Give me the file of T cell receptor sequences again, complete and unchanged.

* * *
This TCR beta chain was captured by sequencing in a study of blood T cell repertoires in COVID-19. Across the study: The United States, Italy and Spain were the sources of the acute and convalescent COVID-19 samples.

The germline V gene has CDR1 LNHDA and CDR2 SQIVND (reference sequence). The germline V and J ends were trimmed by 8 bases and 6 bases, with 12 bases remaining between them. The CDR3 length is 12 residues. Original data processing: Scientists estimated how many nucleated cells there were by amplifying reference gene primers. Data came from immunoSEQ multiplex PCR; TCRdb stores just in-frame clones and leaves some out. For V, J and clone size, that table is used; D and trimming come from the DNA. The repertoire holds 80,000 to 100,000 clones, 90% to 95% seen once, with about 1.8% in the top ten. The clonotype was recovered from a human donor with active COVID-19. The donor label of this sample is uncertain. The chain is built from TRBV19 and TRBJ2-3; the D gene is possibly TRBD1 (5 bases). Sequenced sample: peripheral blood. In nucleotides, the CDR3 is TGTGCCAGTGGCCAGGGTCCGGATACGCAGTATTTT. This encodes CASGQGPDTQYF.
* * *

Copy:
This TCR beta chain was captured by sequencing in a study of blood T cell repertoires in COVID-19. Across the study: The United States, Italy and Spain were the sources of the acute and convalescent COVID-19 samples.

The germline V gene has CDR1 LNHDA and CDR2 SQIVND (reference sequence). The germline V and J ends were trimmed by 8 bases and 6 bases, with 12 bases remaining between them. The CDR3 length is 12 residues. Original data processing: Scientists estimated how many nucleated cells there were by amplifying reference gene primers. Data came from immunoSEQ multiplex PCR; TCRdb stores just in-frame clones and leaves some out. For V, J and clone size, that table is used; D and trimming come from the DNA. The repertoire holds 80,000 to 100,000 clones, 90% to 95% seen once, with about 1.8% in the top ten. The clonotype was recovered from a human donor with active COVID-19. The donor label of this sample is uncertain. The chain is built from TRBV19 and TRBJ2-3; the D gene is possibly TRBD1 (5 bases). Sequenced sample: peripheral blood. In nucleotides, the CDR3 is TGTGCCAGTGGCCAGGGTCCGGATACGCAGTATTTT. This encodes CASGQGPDTQYF.